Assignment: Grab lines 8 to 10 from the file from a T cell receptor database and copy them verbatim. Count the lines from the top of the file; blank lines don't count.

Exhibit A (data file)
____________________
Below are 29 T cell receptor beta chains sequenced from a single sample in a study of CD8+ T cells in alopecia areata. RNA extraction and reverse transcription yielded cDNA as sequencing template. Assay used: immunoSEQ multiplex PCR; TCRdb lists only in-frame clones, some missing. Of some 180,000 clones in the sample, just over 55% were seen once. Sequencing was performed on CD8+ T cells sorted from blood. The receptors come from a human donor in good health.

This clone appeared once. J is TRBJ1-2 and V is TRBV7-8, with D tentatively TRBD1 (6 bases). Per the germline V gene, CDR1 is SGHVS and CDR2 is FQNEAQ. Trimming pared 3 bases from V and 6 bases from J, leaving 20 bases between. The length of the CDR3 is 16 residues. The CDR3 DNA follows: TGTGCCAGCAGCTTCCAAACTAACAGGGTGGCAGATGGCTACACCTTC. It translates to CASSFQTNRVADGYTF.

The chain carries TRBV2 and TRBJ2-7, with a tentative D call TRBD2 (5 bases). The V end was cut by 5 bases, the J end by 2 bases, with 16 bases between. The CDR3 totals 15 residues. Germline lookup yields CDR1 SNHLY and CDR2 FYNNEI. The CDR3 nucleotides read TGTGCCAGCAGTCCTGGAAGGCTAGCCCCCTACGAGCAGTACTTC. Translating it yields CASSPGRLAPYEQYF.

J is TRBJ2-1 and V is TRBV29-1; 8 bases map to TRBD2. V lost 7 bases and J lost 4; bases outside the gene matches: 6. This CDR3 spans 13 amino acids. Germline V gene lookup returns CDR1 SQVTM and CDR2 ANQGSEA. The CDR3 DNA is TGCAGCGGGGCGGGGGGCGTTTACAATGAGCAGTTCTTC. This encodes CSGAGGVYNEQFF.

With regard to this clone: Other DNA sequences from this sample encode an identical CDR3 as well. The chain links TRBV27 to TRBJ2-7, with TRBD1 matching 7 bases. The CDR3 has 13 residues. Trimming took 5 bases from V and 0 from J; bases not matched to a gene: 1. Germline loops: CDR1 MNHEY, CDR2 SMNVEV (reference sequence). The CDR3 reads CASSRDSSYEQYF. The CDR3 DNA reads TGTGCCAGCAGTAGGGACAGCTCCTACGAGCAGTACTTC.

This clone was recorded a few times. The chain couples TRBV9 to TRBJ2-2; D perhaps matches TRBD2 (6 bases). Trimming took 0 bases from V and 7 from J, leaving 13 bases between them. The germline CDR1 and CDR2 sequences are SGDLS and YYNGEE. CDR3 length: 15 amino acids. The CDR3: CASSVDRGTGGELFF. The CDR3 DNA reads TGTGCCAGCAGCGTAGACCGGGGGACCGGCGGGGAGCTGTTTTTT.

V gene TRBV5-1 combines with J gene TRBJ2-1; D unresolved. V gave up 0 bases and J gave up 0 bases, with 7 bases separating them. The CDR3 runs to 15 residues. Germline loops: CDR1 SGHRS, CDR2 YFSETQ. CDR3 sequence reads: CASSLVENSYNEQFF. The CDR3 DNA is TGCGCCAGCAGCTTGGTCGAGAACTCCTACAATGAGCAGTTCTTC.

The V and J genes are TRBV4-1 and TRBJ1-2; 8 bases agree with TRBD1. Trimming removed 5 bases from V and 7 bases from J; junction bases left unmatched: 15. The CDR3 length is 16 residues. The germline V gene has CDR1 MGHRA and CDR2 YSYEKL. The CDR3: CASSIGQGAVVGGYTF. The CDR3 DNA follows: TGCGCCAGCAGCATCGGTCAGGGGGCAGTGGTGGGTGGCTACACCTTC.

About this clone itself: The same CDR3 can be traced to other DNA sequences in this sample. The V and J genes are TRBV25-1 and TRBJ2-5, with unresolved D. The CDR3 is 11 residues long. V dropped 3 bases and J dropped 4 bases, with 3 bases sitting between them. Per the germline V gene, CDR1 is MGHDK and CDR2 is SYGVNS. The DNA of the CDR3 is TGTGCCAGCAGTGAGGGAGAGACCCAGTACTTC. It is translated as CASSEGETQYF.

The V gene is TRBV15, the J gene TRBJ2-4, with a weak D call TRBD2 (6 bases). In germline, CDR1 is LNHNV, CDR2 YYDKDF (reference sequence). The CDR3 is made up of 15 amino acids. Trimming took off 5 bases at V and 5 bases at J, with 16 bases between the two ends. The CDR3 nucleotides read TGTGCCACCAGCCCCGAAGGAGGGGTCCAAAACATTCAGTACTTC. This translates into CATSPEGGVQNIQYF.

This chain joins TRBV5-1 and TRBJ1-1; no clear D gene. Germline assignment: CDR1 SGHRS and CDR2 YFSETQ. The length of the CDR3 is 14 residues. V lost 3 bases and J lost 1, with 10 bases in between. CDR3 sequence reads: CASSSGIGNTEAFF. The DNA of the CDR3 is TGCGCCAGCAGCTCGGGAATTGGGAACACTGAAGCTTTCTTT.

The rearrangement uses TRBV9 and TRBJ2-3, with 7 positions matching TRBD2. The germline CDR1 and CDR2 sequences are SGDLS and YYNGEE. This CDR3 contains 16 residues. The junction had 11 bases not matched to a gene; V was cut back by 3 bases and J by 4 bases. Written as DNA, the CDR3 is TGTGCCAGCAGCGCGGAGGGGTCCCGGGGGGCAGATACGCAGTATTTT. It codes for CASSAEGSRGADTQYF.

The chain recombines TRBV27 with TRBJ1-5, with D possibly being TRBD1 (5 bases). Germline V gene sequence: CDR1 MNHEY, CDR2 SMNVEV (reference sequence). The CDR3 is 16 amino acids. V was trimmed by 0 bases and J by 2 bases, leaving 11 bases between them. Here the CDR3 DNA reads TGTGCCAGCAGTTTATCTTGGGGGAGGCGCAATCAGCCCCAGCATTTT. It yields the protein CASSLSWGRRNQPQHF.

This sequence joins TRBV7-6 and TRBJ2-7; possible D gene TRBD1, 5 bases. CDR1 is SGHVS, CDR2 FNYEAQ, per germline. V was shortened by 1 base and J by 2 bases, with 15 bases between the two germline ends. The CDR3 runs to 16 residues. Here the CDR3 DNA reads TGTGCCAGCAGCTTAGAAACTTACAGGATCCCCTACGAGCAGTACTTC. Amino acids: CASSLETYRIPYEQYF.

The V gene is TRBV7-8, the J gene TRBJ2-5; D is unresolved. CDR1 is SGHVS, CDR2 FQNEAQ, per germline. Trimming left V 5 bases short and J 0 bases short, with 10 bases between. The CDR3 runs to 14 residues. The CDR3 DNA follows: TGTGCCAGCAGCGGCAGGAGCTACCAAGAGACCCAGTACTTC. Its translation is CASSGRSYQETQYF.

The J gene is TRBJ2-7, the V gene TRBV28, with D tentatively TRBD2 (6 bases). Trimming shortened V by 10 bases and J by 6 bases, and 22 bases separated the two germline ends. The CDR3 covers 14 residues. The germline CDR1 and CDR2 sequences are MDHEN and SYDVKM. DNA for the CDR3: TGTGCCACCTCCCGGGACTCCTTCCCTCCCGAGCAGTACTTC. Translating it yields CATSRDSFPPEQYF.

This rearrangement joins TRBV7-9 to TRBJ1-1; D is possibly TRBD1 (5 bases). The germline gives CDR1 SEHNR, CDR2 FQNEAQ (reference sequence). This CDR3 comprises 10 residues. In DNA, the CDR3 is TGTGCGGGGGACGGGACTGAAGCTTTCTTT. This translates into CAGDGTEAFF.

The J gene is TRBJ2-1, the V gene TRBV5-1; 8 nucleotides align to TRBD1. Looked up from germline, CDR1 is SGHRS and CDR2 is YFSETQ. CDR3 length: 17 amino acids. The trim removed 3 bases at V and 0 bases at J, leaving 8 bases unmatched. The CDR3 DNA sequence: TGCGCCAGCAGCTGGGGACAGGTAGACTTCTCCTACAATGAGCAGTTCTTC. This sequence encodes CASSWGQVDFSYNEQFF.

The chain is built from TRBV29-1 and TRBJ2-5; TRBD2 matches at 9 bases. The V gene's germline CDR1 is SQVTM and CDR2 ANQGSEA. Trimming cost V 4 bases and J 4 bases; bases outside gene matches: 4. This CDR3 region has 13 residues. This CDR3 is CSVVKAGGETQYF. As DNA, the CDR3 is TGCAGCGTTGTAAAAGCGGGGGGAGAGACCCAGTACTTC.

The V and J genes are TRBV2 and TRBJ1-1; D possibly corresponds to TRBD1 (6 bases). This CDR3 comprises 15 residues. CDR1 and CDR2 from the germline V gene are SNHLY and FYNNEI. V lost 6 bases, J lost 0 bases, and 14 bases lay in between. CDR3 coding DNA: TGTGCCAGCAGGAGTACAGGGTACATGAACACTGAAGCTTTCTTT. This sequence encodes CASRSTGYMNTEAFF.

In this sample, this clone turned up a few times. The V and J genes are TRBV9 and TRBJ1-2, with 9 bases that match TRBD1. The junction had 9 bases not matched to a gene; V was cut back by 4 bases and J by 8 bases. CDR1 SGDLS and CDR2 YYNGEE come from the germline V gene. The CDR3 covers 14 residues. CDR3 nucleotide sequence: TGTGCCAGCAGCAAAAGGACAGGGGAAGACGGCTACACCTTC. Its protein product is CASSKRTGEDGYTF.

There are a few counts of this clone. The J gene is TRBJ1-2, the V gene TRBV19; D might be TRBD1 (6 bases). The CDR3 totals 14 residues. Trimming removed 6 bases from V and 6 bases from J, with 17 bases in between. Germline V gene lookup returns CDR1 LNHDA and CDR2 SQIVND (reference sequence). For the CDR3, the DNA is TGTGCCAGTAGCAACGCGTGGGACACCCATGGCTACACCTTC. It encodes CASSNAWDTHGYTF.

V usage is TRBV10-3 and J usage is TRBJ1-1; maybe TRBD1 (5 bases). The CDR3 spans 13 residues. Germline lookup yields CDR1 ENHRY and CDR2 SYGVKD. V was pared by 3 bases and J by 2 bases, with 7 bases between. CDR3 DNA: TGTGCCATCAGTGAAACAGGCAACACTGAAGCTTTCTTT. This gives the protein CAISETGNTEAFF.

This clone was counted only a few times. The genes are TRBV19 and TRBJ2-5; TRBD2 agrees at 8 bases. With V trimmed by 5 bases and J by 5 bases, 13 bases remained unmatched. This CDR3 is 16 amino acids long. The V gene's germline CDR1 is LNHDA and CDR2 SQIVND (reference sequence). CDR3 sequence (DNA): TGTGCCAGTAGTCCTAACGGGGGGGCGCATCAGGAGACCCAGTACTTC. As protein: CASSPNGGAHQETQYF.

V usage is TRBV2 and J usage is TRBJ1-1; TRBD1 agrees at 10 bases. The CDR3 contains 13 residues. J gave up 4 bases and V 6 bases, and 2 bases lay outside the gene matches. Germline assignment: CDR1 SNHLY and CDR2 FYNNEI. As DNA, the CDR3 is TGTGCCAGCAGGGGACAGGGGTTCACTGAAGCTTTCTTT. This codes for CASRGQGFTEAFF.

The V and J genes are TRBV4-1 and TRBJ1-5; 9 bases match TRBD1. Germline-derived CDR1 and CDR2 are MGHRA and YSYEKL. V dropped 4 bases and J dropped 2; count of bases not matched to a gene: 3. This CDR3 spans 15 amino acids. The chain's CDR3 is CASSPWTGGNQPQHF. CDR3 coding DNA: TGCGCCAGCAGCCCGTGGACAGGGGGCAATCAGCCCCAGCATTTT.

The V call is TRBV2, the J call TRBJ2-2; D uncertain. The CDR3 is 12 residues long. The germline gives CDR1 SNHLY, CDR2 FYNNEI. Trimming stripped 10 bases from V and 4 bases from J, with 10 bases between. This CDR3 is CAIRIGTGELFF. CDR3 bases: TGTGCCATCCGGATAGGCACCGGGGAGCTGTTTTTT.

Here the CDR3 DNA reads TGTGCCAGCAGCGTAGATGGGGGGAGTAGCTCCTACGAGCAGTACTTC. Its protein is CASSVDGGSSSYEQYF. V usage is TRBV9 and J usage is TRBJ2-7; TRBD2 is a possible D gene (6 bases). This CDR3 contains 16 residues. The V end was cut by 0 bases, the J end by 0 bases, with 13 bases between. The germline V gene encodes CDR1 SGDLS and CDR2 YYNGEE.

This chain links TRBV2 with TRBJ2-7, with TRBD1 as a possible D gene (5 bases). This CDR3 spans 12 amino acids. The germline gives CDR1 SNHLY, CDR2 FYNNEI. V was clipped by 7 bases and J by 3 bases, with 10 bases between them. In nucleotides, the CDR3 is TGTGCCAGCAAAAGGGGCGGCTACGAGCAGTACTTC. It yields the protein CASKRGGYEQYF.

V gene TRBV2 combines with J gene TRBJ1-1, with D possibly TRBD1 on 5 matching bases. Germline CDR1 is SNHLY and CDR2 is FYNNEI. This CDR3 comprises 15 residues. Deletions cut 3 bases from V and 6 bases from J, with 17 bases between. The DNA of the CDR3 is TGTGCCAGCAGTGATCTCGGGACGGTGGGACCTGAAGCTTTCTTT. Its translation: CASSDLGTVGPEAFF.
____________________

The V and J genes are TRBV4-1 and TRBJ1-2; 8 bases agree with TRBD1. Trimming removed 5 bases from V and 7 bases from J; junction bases left unmatched: 15. The CDR3 length is 16 residues. The germline V gene has CDR1 MGHRA and CDR2 YSYEKL. The CDR3: CASSIGQGAVVGGYTF. The CDR3 DNA follows: TGCGCCAGCAGCATCGGTCAGGGGGCAGTGGTGGGTGGCTACACCTTC.

About this clone itself: The same CDR3 can be traced to other DNA sequences in this sample. The V and J genes are TRBV25-1 and TRBJ2-5, with unresolved D. The CDR3 is 11 residues long. V dropped 3 bases and J dropped 4 bases, with 3 bases sitting between them. Per the germline V gene, CDR1 is MGHDK and CDR2 is SYGVNS. The DNA of the CDR3 is TGTGCCAGCAGTGAGGGAGAGACCCAGTACTTC. It is translated as CASSEGETQYF.

The V gene is TRBV15, the J gene TRBJ2-4, with a weak D call TRBD2 (6 bases). In germline, CDR1 is LNHNV, CDR2 YYDKDF (reference sequence). The CDR3 is made up of 15 amino acids. Trimming took off 5 bases at V and 5 bases at J, with 16 bases between the two ends. The CDR3 nucleotides read TGTGCCACCAGCCCCGAAGGAGGGGTCCAAAACATTCAGTACTTC. This translates into CATSPEGGVQNIQYF.